Dual Extrusion is one of those features that opens a lot of possibilities. Printing a single object with two colors allows more creative expression, but a dual extrusion printer usually has two down sides: the dual extruders make the printer quite big compared to its build volume and when switching colors mid-print, the idle extruder tends to leak a bit of filament that can ruin your print. The Builder solves this with a unique Dual Feed system that can print with two materials using just one nozzle. That keeps the extruder small, light and energy efficient and also prevents leaking. On top of that the Builder supports a feature called Color Mixing that let’s the user mix two colors of PLA filament to create smooth gradients.
The printer can be ordered in the striking red color shown here, but there’s also a black version if your creative studio has a more toned down color palette.
Update September 22nd 2014:
I will be testing the bigger brother of this printer, the Big Builder Dual Feed, instead. Read more about my exploration of the creative possibilities of Tall 3D printers here.
The ones I would like to test too
€1895 (ex. VAT) / The Netherlands
Like I wrote earlier the Ultimaker 2 was one on my first-3D-printer-shortlist from day one. I didn’t choose it the first time around because the build plate is a little too small for one product I’m developing. The second time around I considered it again, but didn’t choose it because it requires filament with a diameter of 2,85 mm and I had a big bunch of 1,75 mm filament left.
Those personal things aside the UM2 still is a great printer. It has been on the market for a while and is the third most popular 3D printer in Europe on 3D Hubs (the UM1 is number 1). It has a heated bed, is very silent (I’ve seen and heard many) and has a clean white look that will look great in a creative studio.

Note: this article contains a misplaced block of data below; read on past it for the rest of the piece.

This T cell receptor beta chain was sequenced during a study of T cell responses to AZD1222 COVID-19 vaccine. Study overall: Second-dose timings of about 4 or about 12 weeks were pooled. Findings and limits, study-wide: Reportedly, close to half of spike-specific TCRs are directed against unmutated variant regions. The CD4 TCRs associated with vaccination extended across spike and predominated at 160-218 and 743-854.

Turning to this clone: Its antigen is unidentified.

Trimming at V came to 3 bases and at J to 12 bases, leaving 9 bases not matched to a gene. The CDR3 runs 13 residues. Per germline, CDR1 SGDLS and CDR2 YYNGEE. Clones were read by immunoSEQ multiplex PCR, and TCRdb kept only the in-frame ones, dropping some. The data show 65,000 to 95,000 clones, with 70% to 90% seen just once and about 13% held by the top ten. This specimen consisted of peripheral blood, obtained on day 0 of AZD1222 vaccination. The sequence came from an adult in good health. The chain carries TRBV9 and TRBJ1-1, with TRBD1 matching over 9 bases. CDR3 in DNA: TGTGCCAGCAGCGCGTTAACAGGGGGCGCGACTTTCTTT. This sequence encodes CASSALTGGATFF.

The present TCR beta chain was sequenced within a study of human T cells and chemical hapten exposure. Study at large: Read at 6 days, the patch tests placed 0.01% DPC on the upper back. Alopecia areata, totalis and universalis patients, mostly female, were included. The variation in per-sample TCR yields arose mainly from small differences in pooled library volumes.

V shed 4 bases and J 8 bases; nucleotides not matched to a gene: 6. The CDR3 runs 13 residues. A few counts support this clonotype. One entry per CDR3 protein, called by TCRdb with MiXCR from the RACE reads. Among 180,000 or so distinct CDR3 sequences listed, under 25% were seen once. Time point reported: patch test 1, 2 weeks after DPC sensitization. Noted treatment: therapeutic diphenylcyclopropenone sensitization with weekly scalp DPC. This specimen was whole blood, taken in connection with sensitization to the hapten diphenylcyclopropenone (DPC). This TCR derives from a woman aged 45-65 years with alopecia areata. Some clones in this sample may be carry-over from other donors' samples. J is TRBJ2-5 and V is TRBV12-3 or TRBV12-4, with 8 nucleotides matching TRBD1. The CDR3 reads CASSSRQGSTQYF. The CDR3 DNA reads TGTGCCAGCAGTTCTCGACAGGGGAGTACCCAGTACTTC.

It’s highly recommended by many online and has a large community. Maybe that’s why it can be slightly pricier than other printers on this list. I did consider selling my 1,75mm filament and get this one, but build volume is still a big factor for me personally.
€1595 (ex. VAT) / Poland
The Zortax M200 seems to be a mix of the two printers above. While it’s has the same dimensions as the Ultimaker 2 it’s build plate is a bit smaller at 200 x 200mm. It does, however, feature an automatic leveling system like the ZYYX instead of the Ultimaker’s assisted manual leveling. The perforated top layer of the build plate is removable for easy print removal, but I’m curious if the perforations are visible on the bottom surface of the prints.
Instead on relying on open source software like the Ultimaker 2 and Builder (Cura) of third party software like the ZYYX, Creatr HS and Cyrus (Simplify3D), Zortax delivers it’s own software – Z-Suite – with their printer. This means it’s perfectly compatible with the printer, but could also mean it’s more limited, like I experienced with the MakerBot Desktop software.
I’ve contacted Zortax, but they currently don’t send out review models.
That’s my current shortlist! It’s worth noticing that all printers are prices around the €1600 price-point. Each has it’s own unique selling point, but they all offer more features than Replicator 5th Gen that’s least €1000 more expensive. That kind of money buys you 20-30 KG of filament that will keep you printing for a while – if your printer is reliable enough.
Like always, please let me know what you think – and which printer you think must be added to this list – of this selection by posting a comment below or through Twitter. You can also follow me there or subscribe to my brand new Newsletter if you want to be updated on my adventures.